Netflix’s Mismatched Review: So Much Bullying!

Mismatched is a romantic-drama web series directed by Akarsh Khurana and Nipun Dharmadhikari, written by Gazal Dhaliwal and is based on Sandhya Menon’s When Dimple Met Rishi. The series stars Prajakta Koli, Rohit Saraf, Rannvijay Singha and Vidya Malavade.

You know those pretentious a-holes that you have in college who find solace in bullying others and the sight of whom just makes you stressed? Mismatched’s title characters, at least the ones that we are made to follow, are these people. Sure, there’s a lot of diversity that the makers tried to incorporate – different social backgrounds, sexualities and the likes, but the series never really delves deep into most of the different things that it brings to the plate, and instead, is just another one of those weird romantic shows that leaves a foul taste in your mouth.

Mismatched is a show about Dimple and Rishi, who are from very different backgrounds. Dimple’s mother wants her 17-year-old daughter to get married, while Rishi is that stereotypical guy who doesn’t believe in the “new age dating” scene and is much more “traditional”. That means arranged marriage, which is fine, truly. However, the first time Rishi meets Dimple, he calls her his future wife. Dimple’s reaction is on-point, but soon she turns into the “problematic feminist” for pointing out legit unfair things.

Netflix’s Mismatched Review: So Much Bullying! 4

This isn’t to say Dimple is the hero we all want and need. She’s a proud “anti-social” who doesn’t care about anyone or anything. Honestly, none of the characters is very likeable. Harsh, Anmol, Krish and Simran are just foul people. For instance, they try to use Anmol’s disability as an excuse for his bad behaviour, however, it’s not desirable and neither is it ok for him to bully people. And the things that he says and doesn’t make you feel bad for him in any way. These people are bullies, they misdirect their anger and have fun at the expense of other’s misery. How do we feel bad for or relate to them in any way?

However, not all is lost though. I do like Zeenat and Namrata’s characters. They’re sweet and kinda naïve and are not repugnant like the rest of these people. The creators, however, use the gay relationship only as a plot device to create conflict in the lead’s lives, which has been done one too many times and is just yuck at this point.

Netflix’s Mismatched Review: So Much Bullying! 5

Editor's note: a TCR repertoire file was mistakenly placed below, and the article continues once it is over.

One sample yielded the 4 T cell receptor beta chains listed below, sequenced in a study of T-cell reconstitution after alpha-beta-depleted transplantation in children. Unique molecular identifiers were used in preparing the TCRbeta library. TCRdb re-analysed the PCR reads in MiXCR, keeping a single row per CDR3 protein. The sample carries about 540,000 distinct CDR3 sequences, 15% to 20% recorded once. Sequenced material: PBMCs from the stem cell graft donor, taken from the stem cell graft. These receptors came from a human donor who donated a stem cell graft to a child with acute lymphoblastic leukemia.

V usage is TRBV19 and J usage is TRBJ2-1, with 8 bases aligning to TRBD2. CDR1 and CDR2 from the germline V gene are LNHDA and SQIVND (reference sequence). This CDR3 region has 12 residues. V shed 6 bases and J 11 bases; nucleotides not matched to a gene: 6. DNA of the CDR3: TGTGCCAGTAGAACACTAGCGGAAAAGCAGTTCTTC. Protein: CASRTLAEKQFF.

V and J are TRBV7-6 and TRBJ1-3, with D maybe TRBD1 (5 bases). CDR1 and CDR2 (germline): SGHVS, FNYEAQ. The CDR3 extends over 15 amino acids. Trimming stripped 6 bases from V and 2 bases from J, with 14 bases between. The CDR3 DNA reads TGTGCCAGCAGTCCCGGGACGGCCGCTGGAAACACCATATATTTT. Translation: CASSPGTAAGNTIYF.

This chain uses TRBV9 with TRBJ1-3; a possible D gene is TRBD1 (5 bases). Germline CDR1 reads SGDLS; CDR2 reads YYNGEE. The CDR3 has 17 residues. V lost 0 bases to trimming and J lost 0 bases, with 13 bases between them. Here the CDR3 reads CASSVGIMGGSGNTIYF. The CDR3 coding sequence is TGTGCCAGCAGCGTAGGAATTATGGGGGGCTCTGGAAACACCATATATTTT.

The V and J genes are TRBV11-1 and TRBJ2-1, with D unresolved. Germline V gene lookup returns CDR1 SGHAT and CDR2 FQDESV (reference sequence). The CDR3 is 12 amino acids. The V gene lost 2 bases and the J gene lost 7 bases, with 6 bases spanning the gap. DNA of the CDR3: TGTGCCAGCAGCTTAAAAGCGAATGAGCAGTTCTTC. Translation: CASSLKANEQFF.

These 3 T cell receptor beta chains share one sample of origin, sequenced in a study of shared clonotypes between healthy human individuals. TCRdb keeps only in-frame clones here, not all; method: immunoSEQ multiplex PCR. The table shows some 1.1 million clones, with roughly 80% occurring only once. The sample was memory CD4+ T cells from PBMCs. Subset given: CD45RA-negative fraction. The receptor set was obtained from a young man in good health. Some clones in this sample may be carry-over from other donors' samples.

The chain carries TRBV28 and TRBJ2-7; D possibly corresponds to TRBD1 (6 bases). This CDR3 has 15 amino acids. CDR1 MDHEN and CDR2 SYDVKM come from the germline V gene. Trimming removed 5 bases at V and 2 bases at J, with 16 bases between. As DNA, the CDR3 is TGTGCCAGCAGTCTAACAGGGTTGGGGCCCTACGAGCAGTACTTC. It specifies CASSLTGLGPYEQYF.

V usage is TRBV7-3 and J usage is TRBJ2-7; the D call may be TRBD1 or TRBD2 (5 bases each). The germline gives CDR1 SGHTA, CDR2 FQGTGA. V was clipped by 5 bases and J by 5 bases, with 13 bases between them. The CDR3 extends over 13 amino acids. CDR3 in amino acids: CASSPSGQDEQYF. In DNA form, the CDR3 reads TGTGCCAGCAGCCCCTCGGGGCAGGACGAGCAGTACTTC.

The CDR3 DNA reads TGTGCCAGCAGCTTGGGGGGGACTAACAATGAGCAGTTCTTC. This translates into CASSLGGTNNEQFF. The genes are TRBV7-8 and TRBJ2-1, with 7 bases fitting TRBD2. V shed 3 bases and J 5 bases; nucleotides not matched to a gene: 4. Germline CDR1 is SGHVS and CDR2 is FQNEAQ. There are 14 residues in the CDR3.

Mismatched is a good-looking series, the lead is absolutely cute together and would’ve made for a really cute series if, well, the people were not horrible and the dialogues weren’t so tacky. Every time someone said something, it made me cringe and say to myself that no sane person talks like this. It’s a whole host of characters that no one needs, and somewhere in between, the coding gets lost.

The show tries to fit in too much, instead of concentrating on one thing, and thus it goes nowhere. Mismatched has moments which are sweet, but those are followed by an endless barrage of rich, entitled people thinking that the world owes them something. It tries to incorporate the social stigma of being dark-skinned and people’s obsession with women’s marriage, body image issues, hair loss, disability, the social stigma around being LGBTQ+, the stigma around working at “uncool” places etc. That’s a lot of things to focus on in one half-an-hour-long six-episode series, and the result is confusing, annoying and aimless.

Summing up: Mismatched

Netflix’s Mismatched Review: So Much Bullying! 6

Mismatched has some good talent who are lost with a story that is annoying. Prajakta Koli and Rohit Saraf are perfect for the roles of Dimple and Rishi, and fill them out with ease. Koli, as the “jhalli” and smart Dimple, brings in some good intensity, and you feel bad for her when she goes through some tough times. On the other hand, Saraf is absolutely gorgeous and is probably the perfect example of the “boy next door” trope. He’s sweet as the old romance-loving Rishi. Together, they make a good pair and their chemistry is also enjoyable.

The supporting cast is great and could’ve done better with roles that somewhat redeemable and not flat-out bullies.

Mismatched, with a story that’s about how competition can bring out the worst in people, really doesn’t focus much on the competition. Although yes, the finale is about a gaming battle and a leaked software, that portion feels superficial and like an afterthought.

It’s a light watch if you’re tired of dons and gang wars, but expect to feel very uncomfortable at certain points.

Mismatched is streaming on Netflix.

Liked the Mismatched review? Read our other reviews here.




Netflix's Mismatched is one trope after another and offers nothing new. Do we really like watching rich, entitled people bullying others?

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